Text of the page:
Literacy in Illinois: Low third-grade reading proficiency warns of trouble ahead

Literacy in Illinois: Low third-grade reading proficiency warns of trouble ahead

Third grade marks a critical reading milestone: if students struggle then, they will face greater problems during the rest of their educations. State data shows 7 of 10 Illinois third graders can’t read at grade level, meaning there’s trouble awaiting most Illinois students.

Third grade is a critical reading milestone because students need to have learned to read by then or they will not be able to absorb the rest of their education.

“Students who do not ‘learn to read’ during the first three years of school experience enormous difficulty when they are subsequently asked to ‘read to learn,’” according to the National Center to Improve the Tools of Educators.

Thousands of Illinois third graders are set to experience enormous difficulty in the years to come as nearly three-quarters did not meet Common Core Standards in reading on the Illinois Assessment of Readiness in 2023.

Students will not be the only ones to suffer the consequences of Illinois’ low reading proficiency rate. Society will pay the cost for the reading struggles of Illinois’ early elementary students.

A student’s reading skill at the end of third grade is a reasonable predictor for their likelihood to graduate high school. If Illinois does not prepare its students to read proficiently by the end of third grade, it must expect more students to drop out of high school. High school dropouts have a higher unemployment rate and the cost to the economy is often lower tax contributions and higher reliance on welfare.

Parents and lawmakers need to understand the scope of the literacy epidemic in Illinois. They then must work together to ensure every Illinois student has the opportunity to receive a quality education and the preparation needed to succeed after graduation.

Third grade is critical reading juncture for students

Research shows students who fall behind in reading skills, especially in lower elementary grade levels, “fall farther and farther behind in school, become frustrated, and drop out at much higher rates than their classmates.”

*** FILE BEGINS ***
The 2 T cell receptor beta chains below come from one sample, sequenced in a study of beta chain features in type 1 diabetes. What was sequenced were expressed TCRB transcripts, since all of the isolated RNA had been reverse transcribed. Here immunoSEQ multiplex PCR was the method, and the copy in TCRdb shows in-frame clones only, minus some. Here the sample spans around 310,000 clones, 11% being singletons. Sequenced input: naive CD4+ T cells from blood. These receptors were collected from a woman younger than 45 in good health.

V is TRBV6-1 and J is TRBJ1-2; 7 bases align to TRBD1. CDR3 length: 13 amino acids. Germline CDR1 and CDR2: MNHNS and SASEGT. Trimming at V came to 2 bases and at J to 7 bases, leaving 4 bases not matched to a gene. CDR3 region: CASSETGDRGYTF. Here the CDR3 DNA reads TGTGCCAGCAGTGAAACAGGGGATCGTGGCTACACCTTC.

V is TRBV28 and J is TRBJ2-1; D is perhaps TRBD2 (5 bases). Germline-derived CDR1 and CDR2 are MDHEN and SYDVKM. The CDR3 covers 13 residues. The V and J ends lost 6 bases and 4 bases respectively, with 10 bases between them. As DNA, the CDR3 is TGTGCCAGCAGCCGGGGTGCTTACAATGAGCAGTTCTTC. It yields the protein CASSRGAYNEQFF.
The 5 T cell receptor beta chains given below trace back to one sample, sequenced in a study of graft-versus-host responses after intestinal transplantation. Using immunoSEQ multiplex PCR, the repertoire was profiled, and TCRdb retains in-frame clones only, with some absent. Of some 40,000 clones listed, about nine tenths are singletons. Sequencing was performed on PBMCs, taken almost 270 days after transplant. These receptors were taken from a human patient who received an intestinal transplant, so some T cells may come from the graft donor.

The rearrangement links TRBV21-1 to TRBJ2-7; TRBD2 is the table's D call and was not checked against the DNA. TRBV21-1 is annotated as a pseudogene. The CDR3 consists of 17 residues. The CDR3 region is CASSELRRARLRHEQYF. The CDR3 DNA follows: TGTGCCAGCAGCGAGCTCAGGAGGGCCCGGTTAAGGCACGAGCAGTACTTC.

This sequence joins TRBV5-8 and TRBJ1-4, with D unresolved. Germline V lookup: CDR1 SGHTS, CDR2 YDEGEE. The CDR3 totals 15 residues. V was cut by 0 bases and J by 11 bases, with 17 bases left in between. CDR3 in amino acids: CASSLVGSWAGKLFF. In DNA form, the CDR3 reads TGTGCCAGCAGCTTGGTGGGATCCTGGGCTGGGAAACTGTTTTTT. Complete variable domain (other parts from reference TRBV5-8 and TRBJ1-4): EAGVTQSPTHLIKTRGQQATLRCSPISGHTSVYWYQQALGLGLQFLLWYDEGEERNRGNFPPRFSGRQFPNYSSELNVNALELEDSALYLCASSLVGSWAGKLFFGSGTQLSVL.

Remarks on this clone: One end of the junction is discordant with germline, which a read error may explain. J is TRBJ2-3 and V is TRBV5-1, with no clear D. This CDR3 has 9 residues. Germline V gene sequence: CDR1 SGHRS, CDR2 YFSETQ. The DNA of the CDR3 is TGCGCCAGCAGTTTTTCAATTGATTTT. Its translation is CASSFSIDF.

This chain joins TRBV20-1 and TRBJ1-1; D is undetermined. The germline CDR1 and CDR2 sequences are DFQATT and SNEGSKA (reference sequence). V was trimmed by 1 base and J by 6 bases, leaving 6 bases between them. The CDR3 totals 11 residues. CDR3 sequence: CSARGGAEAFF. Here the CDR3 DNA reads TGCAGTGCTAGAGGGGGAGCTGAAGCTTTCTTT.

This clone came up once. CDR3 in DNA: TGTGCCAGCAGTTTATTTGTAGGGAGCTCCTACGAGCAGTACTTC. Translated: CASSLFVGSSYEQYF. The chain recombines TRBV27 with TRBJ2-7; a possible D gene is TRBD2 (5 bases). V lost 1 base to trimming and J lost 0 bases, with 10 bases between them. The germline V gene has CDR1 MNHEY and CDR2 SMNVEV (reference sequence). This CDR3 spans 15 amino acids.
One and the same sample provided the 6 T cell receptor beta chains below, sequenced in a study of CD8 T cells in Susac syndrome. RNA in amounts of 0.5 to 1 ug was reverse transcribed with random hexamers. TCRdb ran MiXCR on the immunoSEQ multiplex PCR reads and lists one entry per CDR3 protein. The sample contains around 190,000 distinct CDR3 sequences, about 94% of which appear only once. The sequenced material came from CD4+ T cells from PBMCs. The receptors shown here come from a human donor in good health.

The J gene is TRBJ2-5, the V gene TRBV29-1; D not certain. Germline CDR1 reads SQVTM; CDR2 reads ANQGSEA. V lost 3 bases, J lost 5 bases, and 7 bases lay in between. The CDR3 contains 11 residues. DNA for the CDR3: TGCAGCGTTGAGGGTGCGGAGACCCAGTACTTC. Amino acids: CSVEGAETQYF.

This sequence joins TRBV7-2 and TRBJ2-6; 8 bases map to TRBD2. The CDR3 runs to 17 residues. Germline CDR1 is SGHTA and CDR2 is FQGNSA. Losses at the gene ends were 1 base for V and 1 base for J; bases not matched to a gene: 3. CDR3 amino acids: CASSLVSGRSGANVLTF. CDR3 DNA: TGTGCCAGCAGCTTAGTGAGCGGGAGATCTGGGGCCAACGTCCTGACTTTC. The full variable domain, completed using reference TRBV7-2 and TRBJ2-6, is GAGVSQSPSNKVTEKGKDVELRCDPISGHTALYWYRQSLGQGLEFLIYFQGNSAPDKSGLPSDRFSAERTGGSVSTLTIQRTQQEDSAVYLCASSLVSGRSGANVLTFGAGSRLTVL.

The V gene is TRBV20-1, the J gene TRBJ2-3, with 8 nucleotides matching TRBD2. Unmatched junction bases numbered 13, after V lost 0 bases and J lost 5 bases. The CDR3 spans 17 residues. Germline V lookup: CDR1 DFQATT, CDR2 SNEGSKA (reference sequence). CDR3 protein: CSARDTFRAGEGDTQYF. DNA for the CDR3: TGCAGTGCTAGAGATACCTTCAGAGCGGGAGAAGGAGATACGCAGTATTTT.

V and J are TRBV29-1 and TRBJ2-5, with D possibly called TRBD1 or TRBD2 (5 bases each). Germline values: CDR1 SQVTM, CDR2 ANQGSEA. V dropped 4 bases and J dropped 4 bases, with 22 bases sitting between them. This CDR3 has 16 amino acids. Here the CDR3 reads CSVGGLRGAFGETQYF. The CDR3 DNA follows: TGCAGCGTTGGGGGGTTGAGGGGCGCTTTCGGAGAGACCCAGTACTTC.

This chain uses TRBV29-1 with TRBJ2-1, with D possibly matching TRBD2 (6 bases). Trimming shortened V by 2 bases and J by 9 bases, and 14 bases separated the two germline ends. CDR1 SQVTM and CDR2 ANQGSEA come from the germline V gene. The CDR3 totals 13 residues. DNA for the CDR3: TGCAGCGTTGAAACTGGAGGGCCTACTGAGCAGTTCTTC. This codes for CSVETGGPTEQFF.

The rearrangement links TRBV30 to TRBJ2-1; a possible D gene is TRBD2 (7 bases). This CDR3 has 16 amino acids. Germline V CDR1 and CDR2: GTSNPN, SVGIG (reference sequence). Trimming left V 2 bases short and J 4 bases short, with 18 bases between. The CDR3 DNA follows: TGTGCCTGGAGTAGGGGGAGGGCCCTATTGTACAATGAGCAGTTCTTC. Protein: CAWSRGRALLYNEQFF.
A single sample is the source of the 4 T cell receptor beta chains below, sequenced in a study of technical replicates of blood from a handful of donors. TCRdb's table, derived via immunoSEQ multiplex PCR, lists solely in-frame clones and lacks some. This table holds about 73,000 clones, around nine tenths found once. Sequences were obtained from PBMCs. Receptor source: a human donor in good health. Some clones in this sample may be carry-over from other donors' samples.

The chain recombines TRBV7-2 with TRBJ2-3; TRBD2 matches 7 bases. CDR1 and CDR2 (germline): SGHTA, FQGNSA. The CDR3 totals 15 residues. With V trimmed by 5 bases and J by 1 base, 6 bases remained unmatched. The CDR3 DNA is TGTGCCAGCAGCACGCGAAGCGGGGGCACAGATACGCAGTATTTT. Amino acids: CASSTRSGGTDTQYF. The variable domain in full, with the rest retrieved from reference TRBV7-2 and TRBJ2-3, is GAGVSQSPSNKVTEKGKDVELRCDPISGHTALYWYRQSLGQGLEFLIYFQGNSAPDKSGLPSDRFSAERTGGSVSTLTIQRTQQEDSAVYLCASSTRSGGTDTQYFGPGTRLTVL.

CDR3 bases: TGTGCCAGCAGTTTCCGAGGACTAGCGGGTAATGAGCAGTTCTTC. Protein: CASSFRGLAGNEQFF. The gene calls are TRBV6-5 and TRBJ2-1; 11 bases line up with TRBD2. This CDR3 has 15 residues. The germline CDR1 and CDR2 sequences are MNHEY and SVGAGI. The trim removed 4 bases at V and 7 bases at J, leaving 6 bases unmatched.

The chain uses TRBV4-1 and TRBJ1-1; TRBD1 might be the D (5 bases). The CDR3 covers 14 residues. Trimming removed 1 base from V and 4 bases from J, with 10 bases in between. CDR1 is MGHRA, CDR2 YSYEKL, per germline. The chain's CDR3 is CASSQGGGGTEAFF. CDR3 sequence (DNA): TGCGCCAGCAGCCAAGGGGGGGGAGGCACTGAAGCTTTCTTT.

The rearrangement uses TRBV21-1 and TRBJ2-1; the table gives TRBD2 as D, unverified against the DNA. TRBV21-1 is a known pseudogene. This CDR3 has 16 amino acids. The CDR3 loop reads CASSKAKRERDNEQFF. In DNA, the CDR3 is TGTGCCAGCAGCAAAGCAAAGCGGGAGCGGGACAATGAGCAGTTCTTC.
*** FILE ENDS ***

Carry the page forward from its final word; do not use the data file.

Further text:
This is because students need to have mastered the skill of reading by third grade so they can use reading to learn from fourth grade onwards. According to the Children’s Reading Foundation, if a student struggles to read at grade level by this critical point, up to half of the printed fourth-grade curriculum is incomprehensible.

Students who can’t read by third grade are more likely to have trouble mastering other subjects such as history or math. They need to read to understand the concepts being taught.

Illinois uses Common Core State Standards for English language arts on the Illinois Assessment of Readiness. Reading standards are separated into three focus areas: literature, informational text and foundational skills.

According to Common Core, “The K–5 standards… define what students should understand and be able to do by the end of each grade.”

By the end of third grade, students who meet proficiency in reading on the IAR understand and are able to do the following skills, among others:

  • “Ask and answer questions to demonstrate understanding of a text, referring explicitly to the text as the basis for the answers.”
  • “Determine the main idea of a text; recount the key details and explain how they support the main idea.”
  • “Describe the relationship between a series of historical events, scientific ideas or concepts, or steps in technical procedures in a text, using language that pertains to time, sequence, and cause/effect.”
  • “Know and apply grade-level phonics and word analysis skills in decoding words.”
  • “Read with sufficient accuracy and fluency to support comprehension.”

These skills become the building blocks for Illinois students to succeed in subsequent grade levels. Unfortunately, many Illinois third grade students have not mastered these skills.

Few third graders can read at grade level, hitting low-income and minority students harder

In 2023, not even 29% of Illinois third-grade students met or exceeded reading proficiency standards on the IAR. That means 7 in 10 third graders could not read at grade level.

Third-grade students recorded the lowest percentage of students able to read at grade level compared to every other grade level tested on the IAR in 2023.

Not a single third-grade student could read at grade level in 81 of Illinois’ public schools. Chicago Public Schools accounted for 51 of those. Two of the other schools, Hazel Dell Elementary School and Laketown Elementary School, are located in Springfield, the state’s capital.

The statistics are even worse among Illinois’ minority and low-income students. Only 13% of Black third graders and 17% of Hispanic third graders read at grade level on the IAR in 2023. Only 16% of low-income third graders reached proficiency.

While 32 Illinois public schools had no white third-grade students proficient in reading, there were 110 schools with no Black third graders able to read at grade level and 69 schools where no Hispanic third graders could read at grade level.